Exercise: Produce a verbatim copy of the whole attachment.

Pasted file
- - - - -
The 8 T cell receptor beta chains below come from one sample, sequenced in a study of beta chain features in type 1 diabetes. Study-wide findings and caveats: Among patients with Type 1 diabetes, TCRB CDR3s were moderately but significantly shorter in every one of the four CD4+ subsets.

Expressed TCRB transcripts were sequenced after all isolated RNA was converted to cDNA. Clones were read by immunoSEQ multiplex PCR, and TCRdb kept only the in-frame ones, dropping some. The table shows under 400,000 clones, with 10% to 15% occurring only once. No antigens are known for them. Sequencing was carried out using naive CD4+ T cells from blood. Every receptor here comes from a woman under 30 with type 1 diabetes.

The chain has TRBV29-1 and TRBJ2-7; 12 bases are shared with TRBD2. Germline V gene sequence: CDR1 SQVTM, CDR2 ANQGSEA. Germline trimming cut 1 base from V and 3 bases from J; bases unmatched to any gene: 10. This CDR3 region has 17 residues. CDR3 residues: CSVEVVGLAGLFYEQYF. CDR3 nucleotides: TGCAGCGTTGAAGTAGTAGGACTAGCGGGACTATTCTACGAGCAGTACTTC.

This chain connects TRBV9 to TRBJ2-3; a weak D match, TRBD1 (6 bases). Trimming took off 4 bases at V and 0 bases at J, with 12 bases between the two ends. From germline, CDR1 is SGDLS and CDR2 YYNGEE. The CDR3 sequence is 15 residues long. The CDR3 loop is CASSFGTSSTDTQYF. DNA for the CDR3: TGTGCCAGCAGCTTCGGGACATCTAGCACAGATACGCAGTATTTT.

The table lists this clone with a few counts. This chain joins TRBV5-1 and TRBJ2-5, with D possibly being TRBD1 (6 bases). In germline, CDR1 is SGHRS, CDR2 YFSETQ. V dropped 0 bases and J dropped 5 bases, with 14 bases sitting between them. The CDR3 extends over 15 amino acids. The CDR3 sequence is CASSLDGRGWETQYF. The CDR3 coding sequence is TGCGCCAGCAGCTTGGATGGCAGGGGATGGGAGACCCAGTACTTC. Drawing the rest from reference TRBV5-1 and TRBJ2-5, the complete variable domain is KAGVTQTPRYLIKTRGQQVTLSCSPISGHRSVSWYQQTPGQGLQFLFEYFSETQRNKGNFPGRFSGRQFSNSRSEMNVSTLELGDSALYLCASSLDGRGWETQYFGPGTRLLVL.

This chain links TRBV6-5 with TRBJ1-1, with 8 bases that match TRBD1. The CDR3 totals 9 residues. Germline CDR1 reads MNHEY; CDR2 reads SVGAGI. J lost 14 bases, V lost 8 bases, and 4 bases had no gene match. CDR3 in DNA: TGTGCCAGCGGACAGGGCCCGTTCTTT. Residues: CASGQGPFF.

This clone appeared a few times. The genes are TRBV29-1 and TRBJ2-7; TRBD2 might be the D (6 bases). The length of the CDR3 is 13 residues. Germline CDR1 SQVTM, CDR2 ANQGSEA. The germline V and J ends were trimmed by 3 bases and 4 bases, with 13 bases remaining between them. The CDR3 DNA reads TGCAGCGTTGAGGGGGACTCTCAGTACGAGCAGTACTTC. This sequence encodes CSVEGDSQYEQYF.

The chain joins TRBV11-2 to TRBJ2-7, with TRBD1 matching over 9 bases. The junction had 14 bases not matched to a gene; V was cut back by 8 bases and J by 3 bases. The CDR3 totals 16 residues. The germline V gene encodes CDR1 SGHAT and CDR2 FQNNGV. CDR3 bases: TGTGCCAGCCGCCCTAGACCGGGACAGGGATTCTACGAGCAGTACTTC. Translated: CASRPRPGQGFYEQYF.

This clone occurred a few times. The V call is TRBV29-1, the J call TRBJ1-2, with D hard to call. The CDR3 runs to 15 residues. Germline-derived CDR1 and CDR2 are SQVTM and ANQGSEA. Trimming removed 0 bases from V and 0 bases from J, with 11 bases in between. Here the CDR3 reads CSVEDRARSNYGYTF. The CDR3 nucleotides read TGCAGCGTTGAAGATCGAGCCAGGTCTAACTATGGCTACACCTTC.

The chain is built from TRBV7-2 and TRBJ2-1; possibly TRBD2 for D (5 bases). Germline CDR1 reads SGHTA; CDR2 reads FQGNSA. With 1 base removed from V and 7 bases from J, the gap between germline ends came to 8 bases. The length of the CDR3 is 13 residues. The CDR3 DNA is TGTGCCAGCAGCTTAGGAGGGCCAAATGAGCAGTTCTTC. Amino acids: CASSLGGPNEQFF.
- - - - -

The 8 T cell receptor beta chains below come from one sample, sequenced in a study of beta chain features in type 1 diabetes. Study-wide findings and caveats: Among patients with Type 1 diabetes, TCRB CDR3s were moderately but significantly shorter in every one of the four CD4+ subsets.

Expressed TCRB transcripts were sequenced after all isolated RNA was converted to cDNA. Clones were read by immunoSEQ multiplex PCR, and TCRdb kept only the in-frame ones, dropping some. The table shows under 400,000 clones, with 10% to 15% occurring only once. No antigens are known for them. Sequencing was carried out using naive CD4+ T cells from blood. Every receptor here comes from a woman under 30 with type 1 diabetes.

The chain has TRBV29-1 and TRBJ2-7; 12 bases are shared with TRBD2. Germline V gene sequence: CDR1 SQVTM, CDR2 ANQGSEA. Germline trimming cut 1 base from V and 3 bases from J; bases unmatched to any gene: 10. This CDR3 region has 17 residues. CDR3 residues: CSVEVVGLAGLFYEQYF. CDR3 nucleotides: TGCAGCGTTGAAGTAGTAGGACTAGCGGGACTATTCTACGAGCAGTACTTC.

This chain connects TRBV9 to TRBJ2-3; a weak D match, TRBD1 (6 bases). Trimming took off 4 bases at V and 0 bases at J, with 12 bases between the two ends. From germline, CDR1 is SGDLS and CDR2 YYNGEE. The CDR3 sequence is 15 residues long. The CDR3 loop is CASSFGTSSTDTQYF. DNA for the CDR3: TGTGCCAGCAGCTTCGGGACATCTAGCACAGATACGCAGTATTTT.

The table lists this clone with a few counts. This chain joins TRBV5-1 and TRBJ2-5, with D possibly being TRBD1 (6 bases). In germline, CDR1 is SGHRS, CDR2 YFSETQ. V dropped 0 bases and J dropped 5 bases, with 14 bases sitting between them. The CDR3 extends over 15 amino acids. The CDR3 sequence is CASSLDGRGWETQYF. The CDR3 coding sequence is TGCGCCAGCAGCTTGGATGGCAGGGGATGGGAGACCCAGTACTTC. Drawing the rest from reference TRBV5-1 and TRBJ2-5, the complete variable domain is KAGVTQTPRYLIKTRGQQVTLSCSPISGHRSVSWYQQTPGQGLQFLFEYFSETQRNKGNFPGRFSGRQFSNSRSEMNVSTLELGDSALYLCASSLDGRGWETQYFGPGTRLLVL.

This chain links TRBV6-5 with TRBJ1-1, with 8 bases that match TRBD1. The CDR3 totals 9 residues. Germline CDR1 reads MNHEY; CDR2 reads SVGAGI. J lost 14 bases, V lost 8 bases, and 4 bases had no gene match. CDR3 in DNA: TGTGCCAGCGGACAGGGCCCGTTCTTT. Residues: CASGQGPFF.

This clone appeared a few times. The genes are TRBV29-1 and TRBJ2-7; TRBD2 might be the D (6 bases). The length of the CDR3 is 13 residues. Germline CDR1 SQVTM, CDR2 ANQGSEA. The germline V and J ends were trimmed by 3 bases and 4 bases, with 13 bases remaining between them. The CDR3 DNA reads TGCAGCGTTGAGGGGGACTCTCAGTACGAGCAGTACTTC. This sequence encodes CSVEGDSQYEQYF.

The chain joins TRBV11-2 to TRBJ2-7, with TRBD1 matching over 9 bases. The junction had 14 bases not matched to a gene; V was cut back by 8 bases and J by 3 bases. The CDR3 totals 16 residues. The germline V gene encodes CDR1 SGHAT and CDR2 FQNNGV. CDR3 bases: TGTGCCAGCCGCCCTAGACCGGGACAGGGATTCTACGAGCAGTACTTC. Translated: CASRPRPGQGFYEQYF.

This clone occurred a few times. The V call is TRBV29-1, the J call TRBJ1-2, with D hard to call. The CDR3 runs to 15 residues. Germline-derived CDR1 and CDR2 are SQVTM and ANQGSEA. Trimming removed 0 bases from V and 0 bases from J, with 11 bases in between. Here the CDR3 reads CSVEDRARSNYGYTF. The CDR3 nucleotides read TGCAGCGTTGAAGATCGAGCCAGGTCTAACTATGGCTACACCTTC.

The chain is built from TRBV7-2 and TRBJ2-1; possibly TRBD2 for D (5 bases). Germline CDR1 reads SGHTA; CDR2 reads FQGNSA. With 1 base removed from V and 7 bases from J, the gap between germline ends came to 8 bases. The length of the CDR3 is 13 residues. The CDR3 DNA is TGTGCCAGCAGCTTAGGAGGGCCAAATGAGCAGTTCTTC. Amino acids: CASSLGGPNEQFF.